- It is thought unlucky for the bride to make her own wedding dress. It is also unlucky for the groom to see the bride in her wedding dress before until she arrives at the ceremony. The bride should not wear her entire outfit before the wedding day. Some brides leave a final stitch on the dress undone until it is time to leave for the ceremony.
- In the past, the prospective groom sent his friends or members of his family to represent his interests to the prospective bride and her family. If they encountered a blind man, a monk, or a pregnant woman along the way, the marriage was thought to be doomed. On the other hand, goats, pigeons, and wolves were considered good omens, bringing good fortune to the marriage.
- During the Middle Ages in England, a man proposed by leaving a hawthorn branch at the door of his beloved on the first of May. If the woman left the branch at the door, it was a sign that she accepted the proposal. However, if she replaced the hawthorn branch with a cauliflower, it meant she refused his offer.
- It is unlucky to remove the wedding ring once it has been put on in church. If it falls off or is accidentally removed, then the husband must place it back on the bride’s finger. If the wedding ring is dropped before or during the ceremony, it is considered a bad omen.
- Seeing a chimney sweep on the way to a wedding brings good luck. In some countries, it is possible to hire one to attend the wedding. Other good luck omens when seen on the way to the ceremony include: lambs, toads, spiders, black cats, and rainbows. Bad omens include: an open grave, pigs, lizards, monks, and nuns.
- In some cultures, inclement weather on the wedding day is considered a bad omen; but in other cultures, it is a good omen. Cloudy skies and wind are believed to cause stormy marriages. Snow on the other hand is associated with fertility and wealth.
Eastern Wedding Superstitions
- In India, members of the Bonthuk caste would add a bound pig to the orchestra playing at a wedding. It was thought that the pig’s squeals helped frighten away evil spirits, assuring a good marriage.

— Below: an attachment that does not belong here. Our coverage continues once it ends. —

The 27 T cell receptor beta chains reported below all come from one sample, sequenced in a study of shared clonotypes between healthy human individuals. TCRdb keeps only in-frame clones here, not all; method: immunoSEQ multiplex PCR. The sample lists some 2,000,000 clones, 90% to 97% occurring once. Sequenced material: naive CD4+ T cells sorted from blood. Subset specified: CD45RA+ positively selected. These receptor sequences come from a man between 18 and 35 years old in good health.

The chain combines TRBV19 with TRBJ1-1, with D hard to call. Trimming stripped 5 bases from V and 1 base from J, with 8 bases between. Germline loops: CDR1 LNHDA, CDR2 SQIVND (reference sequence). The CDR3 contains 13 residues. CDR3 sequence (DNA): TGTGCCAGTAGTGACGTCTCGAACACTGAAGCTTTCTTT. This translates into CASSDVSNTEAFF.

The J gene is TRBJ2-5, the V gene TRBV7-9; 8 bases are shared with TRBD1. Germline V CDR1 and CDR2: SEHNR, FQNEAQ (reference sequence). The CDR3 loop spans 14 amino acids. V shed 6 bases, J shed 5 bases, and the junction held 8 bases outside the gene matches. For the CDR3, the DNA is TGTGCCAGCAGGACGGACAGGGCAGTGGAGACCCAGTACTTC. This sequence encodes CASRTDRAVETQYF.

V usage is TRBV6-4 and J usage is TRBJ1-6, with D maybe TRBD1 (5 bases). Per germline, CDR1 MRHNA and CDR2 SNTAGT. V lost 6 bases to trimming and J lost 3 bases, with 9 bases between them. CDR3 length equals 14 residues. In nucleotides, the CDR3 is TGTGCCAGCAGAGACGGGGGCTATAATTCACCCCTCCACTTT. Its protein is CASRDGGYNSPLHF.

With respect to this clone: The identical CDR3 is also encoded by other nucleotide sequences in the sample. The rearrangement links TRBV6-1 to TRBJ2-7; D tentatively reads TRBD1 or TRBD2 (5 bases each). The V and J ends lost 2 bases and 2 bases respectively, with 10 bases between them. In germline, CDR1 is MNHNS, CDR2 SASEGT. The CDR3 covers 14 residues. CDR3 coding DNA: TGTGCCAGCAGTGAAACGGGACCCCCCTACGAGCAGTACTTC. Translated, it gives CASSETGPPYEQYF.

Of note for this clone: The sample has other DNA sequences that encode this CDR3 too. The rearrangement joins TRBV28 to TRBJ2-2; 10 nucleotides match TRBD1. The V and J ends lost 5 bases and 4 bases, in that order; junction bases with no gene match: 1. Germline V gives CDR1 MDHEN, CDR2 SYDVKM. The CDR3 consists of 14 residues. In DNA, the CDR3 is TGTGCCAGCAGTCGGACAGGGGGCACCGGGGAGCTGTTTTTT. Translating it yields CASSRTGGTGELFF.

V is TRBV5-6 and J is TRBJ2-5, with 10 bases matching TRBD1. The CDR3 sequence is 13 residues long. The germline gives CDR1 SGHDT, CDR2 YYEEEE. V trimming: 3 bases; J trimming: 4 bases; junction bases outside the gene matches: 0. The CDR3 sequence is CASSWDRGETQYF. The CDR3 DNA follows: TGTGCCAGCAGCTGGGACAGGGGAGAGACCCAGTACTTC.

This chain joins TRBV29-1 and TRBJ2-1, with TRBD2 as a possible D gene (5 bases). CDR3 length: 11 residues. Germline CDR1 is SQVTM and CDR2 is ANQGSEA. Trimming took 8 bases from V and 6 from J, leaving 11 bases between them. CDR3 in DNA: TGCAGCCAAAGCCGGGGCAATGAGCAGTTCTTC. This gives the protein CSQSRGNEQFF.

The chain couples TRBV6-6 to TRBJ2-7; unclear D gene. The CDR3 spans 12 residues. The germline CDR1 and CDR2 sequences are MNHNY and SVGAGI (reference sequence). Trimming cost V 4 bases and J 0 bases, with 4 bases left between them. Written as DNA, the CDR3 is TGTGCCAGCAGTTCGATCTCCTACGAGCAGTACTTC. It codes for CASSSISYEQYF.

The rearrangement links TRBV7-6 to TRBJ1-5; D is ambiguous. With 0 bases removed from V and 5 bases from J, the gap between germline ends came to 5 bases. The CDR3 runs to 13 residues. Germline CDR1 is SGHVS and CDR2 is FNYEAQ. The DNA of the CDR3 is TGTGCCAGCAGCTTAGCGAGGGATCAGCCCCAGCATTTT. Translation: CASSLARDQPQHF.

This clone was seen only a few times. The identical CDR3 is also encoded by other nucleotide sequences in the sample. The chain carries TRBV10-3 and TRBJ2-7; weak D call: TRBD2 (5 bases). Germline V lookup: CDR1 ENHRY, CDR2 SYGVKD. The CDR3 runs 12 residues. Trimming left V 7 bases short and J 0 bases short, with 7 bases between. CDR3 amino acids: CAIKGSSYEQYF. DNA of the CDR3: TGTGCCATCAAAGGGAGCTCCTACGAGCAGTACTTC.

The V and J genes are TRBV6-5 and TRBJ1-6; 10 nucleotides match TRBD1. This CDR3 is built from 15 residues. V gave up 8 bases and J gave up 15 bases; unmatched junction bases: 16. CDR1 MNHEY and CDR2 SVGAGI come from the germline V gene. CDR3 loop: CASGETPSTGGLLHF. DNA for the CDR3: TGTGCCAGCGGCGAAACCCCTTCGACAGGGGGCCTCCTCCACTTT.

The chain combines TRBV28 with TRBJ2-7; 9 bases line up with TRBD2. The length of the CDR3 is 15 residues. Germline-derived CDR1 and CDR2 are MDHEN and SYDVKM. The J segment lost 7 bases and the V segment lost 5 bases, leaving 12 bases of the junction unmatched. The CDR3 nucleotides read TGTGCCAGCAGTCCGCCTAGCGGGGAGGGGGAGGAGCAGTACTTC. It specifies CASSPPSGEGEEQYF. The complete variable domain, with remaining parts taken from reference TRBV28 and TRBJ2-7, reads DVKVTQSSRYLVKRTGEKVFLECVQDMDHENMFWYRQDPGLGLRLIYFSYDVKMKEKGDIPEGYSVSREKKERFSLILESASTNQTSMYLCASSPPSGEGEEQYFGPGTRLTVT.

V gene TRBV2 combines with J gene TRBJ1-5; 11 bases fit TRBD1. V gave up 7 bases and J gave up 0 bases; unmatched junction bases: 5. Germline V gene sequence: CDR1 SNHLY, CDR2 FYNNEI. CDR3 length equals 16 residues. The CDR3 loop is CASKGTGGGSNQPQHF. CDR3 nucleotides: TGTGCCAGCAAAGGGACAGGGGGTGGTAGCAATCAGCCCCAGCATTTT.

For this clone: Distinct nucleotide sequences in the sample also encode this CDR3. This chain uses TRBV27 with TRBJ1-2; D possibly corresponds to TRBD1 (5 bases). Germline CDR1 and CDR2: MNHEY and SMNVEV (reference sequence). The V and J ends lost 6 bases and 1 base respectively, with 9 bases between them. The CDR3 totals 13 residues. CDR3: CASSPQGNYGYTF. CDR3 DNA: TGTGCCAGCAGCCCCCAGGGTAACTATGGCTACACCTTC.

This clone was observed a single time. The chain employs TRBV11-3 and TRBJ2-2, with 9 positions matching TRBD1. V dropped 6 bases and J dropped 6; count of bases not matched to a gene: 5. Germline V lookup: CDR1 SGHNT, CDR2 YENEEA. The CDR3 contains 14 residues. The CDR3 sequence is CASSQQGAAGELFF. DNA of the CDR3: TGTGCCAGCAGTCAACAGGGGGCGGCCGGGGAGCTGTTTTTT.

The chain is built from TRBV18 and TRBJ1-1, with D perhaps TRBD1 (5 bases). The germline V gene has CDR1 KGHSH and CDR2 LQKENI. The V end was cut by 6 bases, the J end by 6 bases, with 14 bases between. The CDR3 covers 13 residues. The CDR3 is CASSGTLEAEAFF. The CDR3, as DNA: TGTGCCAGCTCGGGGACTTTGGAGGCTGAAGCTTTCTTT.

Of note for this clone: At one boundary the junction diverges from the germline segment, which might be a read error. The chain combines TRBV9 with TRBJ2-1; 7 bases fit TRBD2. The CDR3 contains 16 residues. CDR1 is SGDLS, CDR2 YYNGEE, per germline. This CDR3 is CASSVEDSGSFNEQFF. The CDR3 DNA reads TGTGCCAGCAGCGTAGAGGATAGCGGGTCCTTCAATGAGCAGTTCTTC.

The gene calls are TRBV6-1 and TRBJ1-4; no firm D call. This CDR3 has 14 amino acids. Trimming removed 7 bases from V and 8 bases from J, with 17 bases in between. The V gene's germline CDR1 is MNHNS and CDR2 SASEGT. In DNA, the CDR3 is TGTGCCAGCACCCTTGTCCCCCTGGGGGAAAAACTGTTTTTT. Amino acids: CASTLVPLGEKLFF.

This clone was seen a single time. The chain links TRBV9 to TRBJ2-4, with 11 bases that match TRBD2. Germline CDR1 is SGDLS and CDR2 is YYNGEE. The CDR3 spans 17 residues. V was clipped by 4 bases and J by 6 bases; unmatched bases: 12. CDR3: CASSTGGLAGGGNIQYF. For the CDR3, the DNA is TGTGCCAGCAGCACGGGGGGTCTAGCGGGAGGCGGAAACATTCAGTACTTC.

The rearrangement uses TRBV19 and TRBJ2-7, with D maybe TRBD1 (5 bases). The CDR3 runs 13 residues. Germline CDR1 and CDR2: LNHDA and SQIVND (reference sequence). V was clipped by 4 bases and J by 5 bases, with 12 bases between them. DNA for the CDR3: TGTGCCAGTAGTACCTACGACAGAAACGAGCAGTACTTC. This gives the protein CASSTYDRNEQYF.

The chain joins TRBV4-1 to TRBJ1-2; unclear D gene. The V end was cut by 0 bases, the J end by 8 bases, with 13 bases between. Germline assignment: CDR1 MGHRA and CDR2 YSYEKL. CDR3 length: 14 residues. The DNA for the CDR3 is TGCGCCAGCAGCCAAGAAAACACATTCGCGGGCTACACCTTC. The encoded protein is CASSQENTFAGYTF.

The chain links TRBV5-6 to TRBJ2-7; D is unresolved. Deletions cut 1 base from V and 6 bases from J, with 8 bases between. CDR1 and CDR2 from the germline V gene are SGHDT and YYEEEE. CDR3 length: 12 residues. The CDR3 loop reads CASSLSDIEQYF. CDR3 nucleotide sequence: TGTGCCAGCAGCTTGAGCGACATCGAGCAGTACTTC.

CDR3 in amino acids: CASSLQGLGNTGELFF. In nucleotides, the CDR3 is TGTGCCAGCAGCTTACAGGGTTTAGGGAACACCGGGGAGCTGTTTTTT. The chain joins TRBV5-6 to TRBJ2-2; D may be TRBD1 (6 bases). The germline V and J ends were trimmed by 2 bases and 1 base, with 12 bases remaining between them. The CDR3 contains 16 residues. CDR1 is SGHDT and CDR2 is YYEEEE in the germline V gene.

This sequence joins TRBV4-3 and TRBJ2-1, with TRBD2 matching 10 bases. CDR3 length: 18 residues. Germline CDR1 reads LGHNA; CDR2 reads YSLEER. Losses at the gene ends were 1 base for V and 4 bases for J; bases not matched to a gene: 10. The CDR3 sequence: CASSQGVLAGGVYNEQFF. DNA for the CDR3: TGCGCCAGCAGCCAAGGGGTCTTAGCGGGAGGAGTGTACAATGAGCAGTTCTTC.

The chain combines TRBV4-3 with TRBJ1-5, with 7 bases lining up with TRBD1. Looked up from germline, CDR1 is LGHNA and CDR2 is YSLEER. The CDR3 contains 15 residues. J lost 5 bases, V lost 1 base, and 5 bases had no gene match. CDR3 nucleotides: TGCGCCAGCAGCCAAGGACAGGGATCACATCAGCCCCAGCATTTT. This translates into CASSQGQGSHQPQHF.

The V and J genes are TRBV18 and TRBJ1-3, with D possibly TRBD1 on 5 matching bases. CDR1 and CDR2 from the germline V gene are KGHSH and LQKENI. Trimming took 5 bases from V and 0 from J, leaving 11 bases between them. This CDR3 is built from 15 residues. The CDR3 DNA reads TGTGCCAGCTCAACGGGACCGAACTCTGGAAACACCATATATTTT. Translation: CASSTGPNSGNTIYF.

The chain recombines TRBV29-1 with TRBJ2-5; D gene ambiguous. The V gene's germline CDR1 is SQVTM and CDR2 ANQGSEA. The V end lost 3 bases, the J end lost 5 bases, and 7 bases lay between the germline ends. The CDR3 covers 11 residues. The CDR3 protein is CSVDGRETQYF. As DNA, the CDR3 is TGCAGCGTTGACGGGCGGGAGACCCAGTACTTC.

- Love is no stranger in Myanmar (formerly Burma), where people say that the love between a man and a woman may be manifested in 1,500 ways. Sir James George Scott spent a great deal of time observing the customs of the Burmese people during his extended residency in the country towards the end of the 19th century. From Sir Scott’s The Burman:
Marry with a Monday’s son;
Should she do it
Both will rue it,
Life’s last lap will soon be run.”
“Saturdays and Thursdays,
The Serpent and the rat,
You cannot find out worse days,
Life’s short enough at that.”
- The traditional Burmese calendar consists of 12 months: Tagu, Kasôn, Nayôn, Waso, Wagaung, Tawthalin, Thadingyut, Tasaungmôn, Na’daw, Pyatho, Tabodwè, and Tabaung. Although today, the traditional Burmese calendar has been replaced by the Gregorian one, Sir Scott had the following to say about how wedding dates were selected in 19th century Burma:
“The lucky day has to be sought from the horoscopes of the two chief parties, but beyond this there are a number of obstacles which must on no account be overlooked…the year begins with Tagu, commencing about the middle of April. In this month and Kasôn the next, couples marrying will be very rich. In Nayôn, they will love one another. Those marrying in Waso and Wagaung, when Lent begins, will die or be grievously sick. If the young pair are so mad as to brave the danger, their parents should stop the marriage. In Tawthalin, Na’daw, and Pyatho if you marry, you will lose goods and money. In Thadingyut, you will have slaves, children, and money as much as you want. In Tasaungmôn slaves, buffaloes, cattle and furniture in abundance will flow in upon the married couple. Tabodwè and Tabaung are very unlucky for those who tempt [fortune]. There will be no children, or only girls, and misfortunes will be frequent.”
- In Korea, ducks–which are believed to mate for life–are included in the wedding.
In China, red is a very lucky color for weddings, and a red umbrella is often used to protect the bride from evil spirits as she progresses up the aisle. Red is also used for much of the decorations, attire and many other aspects of the ceremony.
- In the Philippines, a number of superstitions and traditions hold sway. Two daughters from the same family must not marry in the same year. It is good luck to give a chamber pot for a wedding gift. The betrothed couple must not travel far to their wedding. The groom must arrive first at the church. The bride should step on the groom’s foot during the wedding if she wants him to follow her wishes during the marriage.
- In the Middle East, decorative dyes called henna are applied to the hands and feet of the bride to ward off evil. At the wedding, guests are given five almonds to thank them for wishing for five things: health, happiness, fertility, wealth, and long life for the happy couple. In Egypt, the bride is pinched for good luck on her wedding day.
- In Iran, the night before the wedding, three or four unmarried girls hold a clean white cloth over the heads of the bride and groom. One of the unmarried girls will grind two sugar cubes together as she asks God to bless the married couple.
- Moroccan women take a milk bath to purify themselves before their wedding ceremony.
In Turkey, when a girl gets married, all her female friends write their names inside her shoes. After the wedding ceremony, if someone’s name has been rubbed off and can not be read anymore, it means this person will be married next.
The impact of tradition also plays a strong part throughout the next section, which discusses Where to Wear Love Rings | Traditions and Current Trends.